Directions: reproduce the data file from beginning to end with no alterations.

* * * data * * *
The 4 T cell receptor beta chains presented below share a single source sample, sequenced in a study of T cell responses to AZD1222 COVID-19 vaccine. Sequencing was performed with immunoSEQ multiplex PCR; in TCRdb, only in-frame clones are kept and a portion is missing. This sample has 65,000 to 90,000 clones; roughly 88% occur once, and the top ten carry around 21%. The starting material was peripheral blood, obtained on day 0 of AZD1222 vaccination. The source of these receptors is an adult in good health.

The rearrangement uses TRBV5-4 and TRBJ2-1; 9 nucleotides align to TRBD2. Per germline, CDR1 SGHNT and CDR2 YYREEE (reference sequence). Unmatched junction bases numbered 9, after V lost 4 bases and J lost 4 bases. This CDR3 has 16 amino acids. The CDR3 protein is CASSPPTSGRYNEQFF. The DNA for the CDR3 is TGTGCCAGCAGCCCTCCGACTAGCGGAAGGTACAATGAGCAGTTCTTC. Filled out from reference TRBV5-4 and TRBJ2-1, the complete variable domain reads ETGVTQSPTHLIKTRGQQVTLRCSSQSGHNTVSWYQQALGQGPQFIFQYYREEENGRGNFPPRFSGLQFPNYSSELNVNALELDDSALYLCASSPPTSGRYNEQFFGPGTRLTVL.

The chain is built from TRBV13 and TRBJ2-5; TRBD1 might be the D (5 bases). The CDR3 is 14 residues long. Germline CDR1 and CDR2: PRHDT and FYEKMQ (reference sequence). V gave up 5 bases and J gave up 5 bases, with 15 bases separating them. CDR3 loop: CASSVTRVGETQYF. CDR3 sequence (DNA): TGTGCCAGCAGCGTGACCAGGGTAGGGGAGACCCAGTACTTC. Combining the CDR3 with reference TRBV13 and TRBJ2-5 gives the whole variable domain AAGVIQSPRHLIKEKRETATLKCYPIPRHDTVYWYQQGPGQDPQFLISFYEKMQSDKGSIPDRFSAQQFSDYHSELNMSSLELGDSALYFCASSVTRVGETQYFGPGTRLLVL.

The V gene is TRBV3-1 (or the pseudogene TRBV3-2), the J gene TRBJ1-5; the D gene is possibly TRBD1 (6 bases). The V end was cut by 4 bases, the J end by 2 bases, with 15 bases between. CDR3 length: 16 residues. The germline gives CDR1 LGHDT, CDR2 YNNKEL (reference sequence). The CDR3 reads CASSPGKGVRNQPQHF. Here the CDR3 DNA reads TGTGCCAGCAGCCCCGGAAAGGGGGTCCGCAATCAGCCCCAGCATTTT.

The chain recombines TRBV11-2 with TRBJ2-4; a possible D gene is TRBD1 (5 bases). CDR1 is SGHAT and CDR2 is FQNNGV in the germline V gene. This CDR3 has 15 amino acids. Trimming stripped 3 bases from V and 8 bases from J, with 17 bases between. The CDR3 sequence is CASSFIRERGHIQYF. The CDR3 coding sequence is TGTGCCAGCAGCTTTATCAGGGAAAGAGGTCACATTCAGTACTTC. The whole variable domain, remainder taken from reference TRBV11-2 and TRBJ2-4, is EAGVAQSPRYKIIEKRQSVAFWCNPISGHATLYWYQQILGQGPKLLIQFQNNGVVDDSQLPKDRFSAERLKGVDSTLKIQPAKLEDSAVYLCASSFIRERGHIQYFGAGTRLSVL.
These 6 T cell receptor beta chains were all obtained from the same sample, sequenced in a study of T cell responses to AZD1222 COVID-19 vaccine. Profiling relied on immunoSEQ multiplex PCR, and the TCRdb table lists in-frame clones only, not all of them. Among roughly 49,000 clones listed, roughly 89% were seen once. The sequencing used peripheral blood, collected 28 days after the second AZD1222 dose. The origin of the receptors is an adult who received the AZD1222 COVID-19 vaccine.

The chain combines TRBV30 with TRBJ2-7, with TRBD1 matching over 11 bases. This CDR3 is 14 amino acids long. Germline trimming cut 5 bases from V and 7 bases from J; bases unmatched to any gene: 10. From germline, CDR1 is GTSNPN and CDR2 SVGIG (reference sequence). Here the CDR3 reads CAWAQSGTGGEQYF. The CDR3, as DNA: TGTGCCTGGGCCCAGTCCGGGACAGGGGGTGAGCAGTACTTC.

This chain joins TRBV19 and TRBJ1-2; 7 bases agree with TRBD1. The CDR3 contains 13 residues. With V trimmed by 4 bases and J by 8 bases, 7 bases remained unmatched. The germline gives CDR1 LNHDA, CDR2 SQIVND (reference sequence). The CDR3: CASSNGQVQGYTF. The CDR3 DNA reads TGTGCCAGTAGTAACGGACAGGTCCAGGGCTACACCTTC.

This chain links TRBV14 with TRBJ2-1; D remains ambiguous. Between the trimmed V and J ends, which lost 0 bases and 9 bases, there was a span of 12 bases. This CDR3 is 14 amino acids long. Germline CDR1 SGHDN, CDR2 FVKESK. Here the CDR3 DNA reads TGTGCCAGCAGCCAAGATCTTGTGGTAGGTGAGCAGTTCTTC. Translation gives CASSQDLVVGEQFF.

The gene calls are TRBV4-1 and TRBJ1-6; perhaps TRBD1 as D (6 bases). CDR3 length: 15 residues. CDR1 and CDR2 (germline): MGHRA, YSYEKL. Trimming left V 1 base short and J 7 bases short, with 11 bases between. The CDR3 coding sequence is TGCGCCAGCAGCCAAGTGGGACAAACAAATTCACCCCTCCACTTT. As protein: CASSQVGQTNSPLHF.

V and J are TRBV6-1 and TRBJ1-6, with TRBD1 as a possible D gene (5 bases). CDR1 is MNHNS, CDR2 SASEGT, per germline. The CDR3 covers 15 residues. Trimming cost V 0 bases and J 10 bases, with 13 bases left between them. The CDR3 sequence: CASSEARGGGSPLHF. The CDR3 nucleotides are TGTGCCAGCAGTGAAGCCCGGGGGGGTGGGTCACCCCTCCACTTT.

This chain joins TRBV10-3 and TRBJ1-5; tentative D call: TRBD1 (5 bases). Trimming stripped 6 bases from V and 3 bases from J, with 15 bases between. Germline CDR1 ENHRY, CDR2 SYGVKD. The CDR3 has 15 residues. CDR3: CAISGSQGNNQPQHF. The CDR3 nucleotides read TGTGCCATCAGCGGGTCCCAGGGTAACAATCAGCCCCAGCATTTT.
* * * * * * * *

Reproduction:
The 4 T cell receptor beta chains presented below share a single source sample, sequenced in a study of T cell responses to AZD1222 COVID-19 vaccine. Sequencing was performed with immunoSEQ multiplex PCR; in TCRdb, only in-frame clones are kept and a portion is missing. This sample has 65,000 to 90,000 clones; roughly 88% occur once, and the top ten carry around 21%. The starting material was peripheral blood, obtained on day 0 of AZD1222 vaccination. The source of these receptors is an adult in good health.

The rearrangement uses TRBV5-4 and TRBJ2-1; 9 nucleotides align to TRBD2. Per germline, CDR1 SGHNT and CDR2 YYREEE (reference sequence). Unmatched junction bases numbered 9, after V lost 4 bases and J lost 4 bases. This CDR3 has 16 amino acids. The CDR3 protein is CASSPPTSGRYNEQFF. The DNA for the CDR3 is TGTGCCAGCAGCCCTCCGACTAGCGGAAGGTACAATGAGCAGTTCTTC. Filled out from reference TRBV5-4 and TRBJ2-1, the complete variable domain reads ETGVTQSPTHLIKTRGQQVTLRCSSQSGHNTVSWYQQALGQGPQFIFQYYREEENGRGNFPPRFSGLQFPNYSSELNVNALELDDSALYLCASSPPTSGRYNEQFFGPGTRLTVL.

The chain is built from TRBV13 and TRBJ2-5; TRBD1 might be the D (5 bases). The CDR3 is 14 residues long. Germline CDR1 and CDR2: PRHDT and FYEKMQ (reference sequence). V gave up 5 bases and J gave up 5 bases, with 15 bases separating them. CDR3 loop: CASSVTRVGETQYF. CDR3 sequence (DNA): TGTGCCAGCAGCGTGACCAGGGTAGGGGAGACCCAGTACTTC. Combining the CDR3 with reference TRBV13 and TRBJ2-5 gives the whole variable domain AAGVIQSPRHLIKEKRETATLKCYPIPRHDTVYWYQQGPGQDPQFLISFYEKMQSDKGSIPDRFSAQQFSDYHSELNMSSLELGDSALYFCASSVTRVGETQYFGPGTRLLVL.

The V gene is TRBV3-1 (or the pseudogene TRBV3-2), the J gene TRBJ1-5; the D gene is possibly TRBD1 (6 bases). The V end was cut by 4 bases, the J end by 2 bases, with 15 bases between. CDR3 length: 16 residues. The germline gives CDR1 LGHDT, CDR2 YNNKEL (reference sequence). The CDR3 reads CASSPGKGVRNQPQHF. Here the CDR3 DNA reads TGTGCCAGCAGCCCCGGAAAGGGGGTCCGCAATCAGCCCCAGCATTTT.

The chain recombines TRBV11-2 with TRBJ2-4; a possible D gene is TRBD1 (5 bases). CDR1 is SGHAT and CDR2 is FQNNGV in the germline V gene. This CDR3 has 15 amino acids. Trimming stripped 3 bases from V and 8 bases from J, with 17 bases between. The CDR3 sequence is CASSFIRERGHIQYF. The CDR3 coding sequence is TGTGCCAGCAGCTTTATCAGGGAAAGAGGTCACATTCAGTACTTC. The whole variable domain, remainder taken from reference TRBV11-2 and TRBJ2-4, is EAGVAQSPRYKIIEKRQSVAFWCNPISGHATLYWYQQILGQGPKLLIQFQNNGVVDDSQLPKDRFSAERLKGVDSTLKIQPAKLEDSAVYLCASSFIRERGHIQYFGAGTRLSVL.
These 6 T cell receptor beta chains were all obtained from the same sample, sequenced in a study of T cell responses to AZD1222 COVID-19 vaccine. Profiling relied on immunoSEQ multiplex PCR, and the TCRdb table lists in-frame clones only, not all of them. Among roughly 49,000 clones listed, roughly 89% were seen once. The sequencing used peripheral blood, collected 28 days after the second AZD1222 dose. The origin of the receptors is an adult who received the AZD1222 COVID-19 vaccine.

The chain combines TRBV30 with TRBJ2-7, with TRBD1 matching over 11 bases. This CDR3 is 14 amino acids long. Germline trimming cut 5 bases from V and 7 bases from J; bases unmatched to any gene: 10. From germline, CDR1 is GTSNPN and CDR2 SVGIG (reference sequence). Here the CDR3 reads CAWAQSGTGGEQYF. The CDR3, as DNA: TGTGCCTGGGCCCAGTCCGGGACAGGGGGTGAGCAGTACTTC.

This chain joins TRBV19 and TRBJ1-2; 7 bases agree with TRBD1. The CDR3 contains 13 residues. With V trimmed by 4 bases and J by 8 bases, 7 bases remained unmatched. The germline gives CDR1 LNHDA, CDR2 SQIVND (reference sequence). The CDR3: CASSNGQVQGYTF. The CDR3 DNA reads TGTGCCAGTAGTAACGGACAGGTCCAGGGCTACACCTTC.

This chain links TRBV14 with TRBJ2-1; D remains ambiguous. Between the trimmed V and J ends, which lost 0 bases and 9 bases, there was a span of 12 bases. This CDR3 is 14 amino acids long. Germline CDR1 SGHDN, CDR2 FVKESK. Here the CDR3 DNA reads TGTGCCAGCAGCCAAGATCTTGTGGTAGGTGAGCAGTTCTTC. Translation gives CASSQDLVVGEQFF.

The gene calls are TRBV4-1 and TRBJ1-6; perhaps TRBD1 as D (6 bases). CDR3 length: 15 residues. CDR1 and CDR2 (germline): MGHRA, YSYEKL. Trimming left V 1 base short and J 7 bases short, with 11 bases between. The CDR3 coding sequence is TGCGCCAGCAGCCAAGTGGGACAAACAAATTCACCCCTCCACTTT. As protein: CASSQVGQTNSPLHF.

V and J are TRBV6-1 and TRBJ1-6, with TRBD1 as a possible D gene (5 bases). CDR1 is MNHNS, CDR2 SASEGT, per germline. The CDR3 covers 15 residues. Trimming cost V 0 bases and J 10 bases, with 13 bases left between them. The CDR3 sequence: CASSEARGGGSPLHF. The CDR3 nucleotides are TGTGCCAGCAGTGAAGCCCGGGGGGGTGGGTCACCCCTCCACTTT.

This chain joins TRBV10-3 and TRBJ1-5; tentative D call: TRBD1 (5 bases). Trimming stripped 6 bases from V and 3 bases from J, with 15 bases between. Germline CDR1 ENHRY, CDR2 SYGVKD. The CDR3 has 15 residues. CDR3: CAISGSQGNNQPQHF. The CDR3 nucleotides read TGTGCCATCAGCGGGTCCCAGGGTAACAATCAGCCCCAGCATTTT.